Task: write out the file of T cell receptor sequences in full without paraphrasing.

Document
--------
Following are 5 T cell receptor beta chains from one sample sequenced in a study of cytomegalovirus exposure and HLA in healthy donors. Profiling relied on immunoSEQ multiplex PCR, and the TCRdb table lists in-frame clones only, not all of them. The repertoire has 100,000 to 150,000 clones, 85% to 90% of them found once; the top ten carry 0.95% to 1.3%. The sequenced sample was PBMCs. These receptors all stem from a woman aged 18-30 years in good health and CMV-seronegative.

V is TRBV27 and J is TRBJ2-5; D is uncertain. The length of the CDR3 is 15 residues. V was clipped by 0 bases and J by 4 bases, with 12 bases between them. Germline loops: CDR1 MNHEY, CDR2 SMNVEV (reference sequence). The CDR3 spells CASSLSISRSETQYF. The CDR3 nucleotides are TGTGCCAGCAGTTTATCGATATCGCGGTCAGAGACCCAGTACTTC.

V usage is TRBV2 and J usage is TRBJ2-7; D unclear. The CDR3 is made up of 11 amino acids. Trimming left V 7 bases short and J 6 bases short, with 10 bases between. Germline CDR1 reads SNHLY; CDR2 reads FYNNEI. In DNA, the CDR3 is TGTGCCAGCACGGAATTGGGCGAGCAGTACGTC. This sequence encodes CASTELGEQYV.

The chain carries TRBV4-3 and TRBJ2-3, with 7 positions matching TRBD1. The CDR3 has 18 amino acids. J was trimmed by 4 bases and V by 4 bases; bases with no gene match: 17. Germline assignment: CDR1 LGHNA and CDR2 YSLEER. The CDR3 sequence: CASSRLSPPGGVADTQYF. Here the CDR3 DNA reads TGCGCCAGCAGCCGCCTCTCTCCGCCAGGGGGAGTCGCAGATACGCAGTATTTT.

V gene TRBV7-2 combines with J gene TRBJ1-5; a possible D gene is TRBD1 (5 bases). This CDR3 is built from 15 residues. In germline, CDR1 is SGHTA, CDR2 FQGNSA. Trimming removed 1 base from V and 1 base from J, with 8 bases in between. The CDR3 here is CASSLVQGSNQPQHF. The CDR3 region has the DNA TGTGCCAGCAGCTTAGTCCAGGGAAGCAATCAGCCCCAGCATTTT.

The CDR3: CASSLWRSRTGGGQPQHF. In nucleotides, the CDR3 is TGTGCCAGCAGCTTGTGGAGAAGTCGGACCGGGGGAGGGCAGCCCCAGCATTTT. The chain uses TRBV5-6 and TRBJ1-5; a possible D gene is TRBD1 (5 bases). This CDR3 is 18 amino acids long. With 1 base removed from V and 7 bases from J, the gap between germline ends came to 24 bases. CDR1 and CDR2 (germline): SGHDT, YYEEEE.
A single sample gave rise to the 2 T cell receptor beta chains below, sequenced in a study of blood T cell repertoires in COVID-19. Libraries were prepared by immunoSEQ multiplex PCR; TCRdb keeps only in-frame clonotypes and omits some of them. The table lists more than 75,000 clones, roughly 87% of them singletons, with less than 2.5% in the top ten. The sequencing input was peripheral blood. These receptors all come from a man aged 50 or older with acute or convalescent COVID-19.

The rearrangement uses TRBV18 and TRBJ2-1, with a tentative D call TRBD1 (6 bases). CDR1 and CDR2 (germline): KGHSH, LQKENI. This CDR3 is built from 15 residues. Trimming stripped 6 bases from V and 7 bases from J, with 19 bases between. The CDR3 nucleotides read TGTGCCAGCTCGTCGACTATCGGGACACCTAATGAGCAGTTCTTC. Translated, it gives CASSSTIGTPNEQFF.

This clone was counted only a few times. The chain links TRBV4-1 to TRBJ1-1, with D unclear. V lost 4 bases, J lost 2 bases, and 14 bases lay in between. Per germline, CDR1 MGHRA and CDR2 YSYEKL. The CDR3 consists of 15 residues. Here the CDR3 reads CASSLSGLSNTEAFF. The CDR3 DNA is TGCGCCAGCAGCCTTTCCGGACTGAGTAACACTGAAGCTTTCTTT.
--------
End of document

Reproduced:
Following are 5 T cell receptor beta chains from one sample sequenced in a study of cytomegalovirus exposure and HLA in healthy donors. Profiling relied on immunoSEQ multiplex PCR, and the TCRdb table lists in-frame clones only, not all of them. The repertoire has 100,000 to 150,000 clones, 85% to 90% of them found once; the top ten carry 0.95% to 1.3%. The sequenced sample was PBMCs. These receptors all stem from a woman aged 18-30 years in good health and CMV-seronegative.

V is TRBV27 and J is TRBJ2-5; D is uncertain. The length of the CDR3 is 15 residues. V was clipped by 0 bases and J by 4 bases, with 12 bases between them. Germline loops: CDR1 MNHEY, CDR2 SMNVEV (reference sequence). The CDR3 spells CASSLSISRSETQYF. The CDR3 nucleotides are TGTGCCAGCAGTTTATCGATATCGCGGTCAGAGACCCAGTACTTC.

V usage is TRBV2 and J usage is TRBJ2-7; D unclear. The CDR3 is made up of 11 amino acids. Trimming left V 7 bases short and J 6 bases short, with 10 bases between. Germline CDR1 reads SNHLY; CDR2 reads FYNNEI. In DNA, the CDR3 is TGTGCCAGCACGGAATTGGGCGAGCAGTACGTC. This sequence encodes CASTELGEQYV.

The chain carries TRBV4-3 and TRBJ2-3, with 7 positions matching TRBD1. The CDR3 has 18 amino acids. J was trimmed by 4 bases and V by 4 bases; bases with no gene match: 17. Germline assignment: CDR1 LGHNA and CDR2 YSLEER. The CDR3 sequence: CASSRLSPPGGVADTQYF. Here the CDR3 DNA reads TGCGCCAGCAGCCGCCTCTCTCCGCCAGGGGGAGTCGCAGATACGCAGTATTTT.

V gene TRBV7-2 combines with J gene TRBJ1-5; a possible D gene is TRBD1 (5 bases). This CDR3 is built from 15 residues. In germline, CDR1 is SGHTA, CDR2 FQGNSA. Trimming removed 1 base from V and 1 base from J, with 8 bases in between. The CDR3 here is CASSLVQGSNQPQHF. The CDR3 region has the DNA TGTGCCAGCAGCTTAGTCCAGGGAAGCAATCAGCCCCAGCATTTT.

The CDR3: CASSLWRSRTGGGQPQHF. In nucleotides, the CDR3 is TGTGCCAGCAGCTTGTGGAGAAGTCGGACCGGGGGAGGGCAGCCCCAGCATTTT. The chain uses TRBV5-6 and TRBJ1-5; a possible D gene is TRBD1 (5 bases). This CDR3 is 18 amino acids long. With 1 base removed from V and 7 bases from J, the gap between germline ends came to 24 bases. CDR1 and CDR2 (germline): SGHDT, YYEEEE.
A single sample gave rise to the 2 T cell receptor beta chains below, sequenced in a study of blood T cell repertoires in COVID-19. Libraries were prepared by immunoSEQ multiplex PCR; TCRdb keeps only in-frame clonotypes and omits some of them. The table lists more than 75,000 clones, roughly 87% of them singletons, with less than 2.5% in the top ten. The sequencing input was peripheral blood. These receptors all come from a man aged 50 or older with acute or convalescent COVID-19.

The rearrangement uses TRBV18 and TRBJ2-1, with a tentative D call TRBD1 (6 bases). CDR1 and CDR2 (germline): KGHSH, LQKENI. This CDR3 is built from 15 residues. Trimming stripped 6 bases from V and 7 bases from J, with 19 bases between. The CDR3 nucleotides read TGTGCCAGCTCGTCGACTATCGGGACACCTAATGAGCAGTTCTTC. Translated, it gives CASSSTIGTPNEQFF.

This clone was counted only a few times. The chain links TRBV4-1 to TRBJ1-1, with D unclear. V lost 4 bases, J lost 2 bases, and 14 bases lay in between. Per germline, CDR1 MGHRA and CDR2 YSYEKL. The CDR3 consists of 15 residues. Here the CDR3 reads CASSLSGLSNTEAFF. The CDR3 DNA is TGCGCCAGCAGCCTTTCCGGACTGAGTAACACTGAAGCTTTCTTT.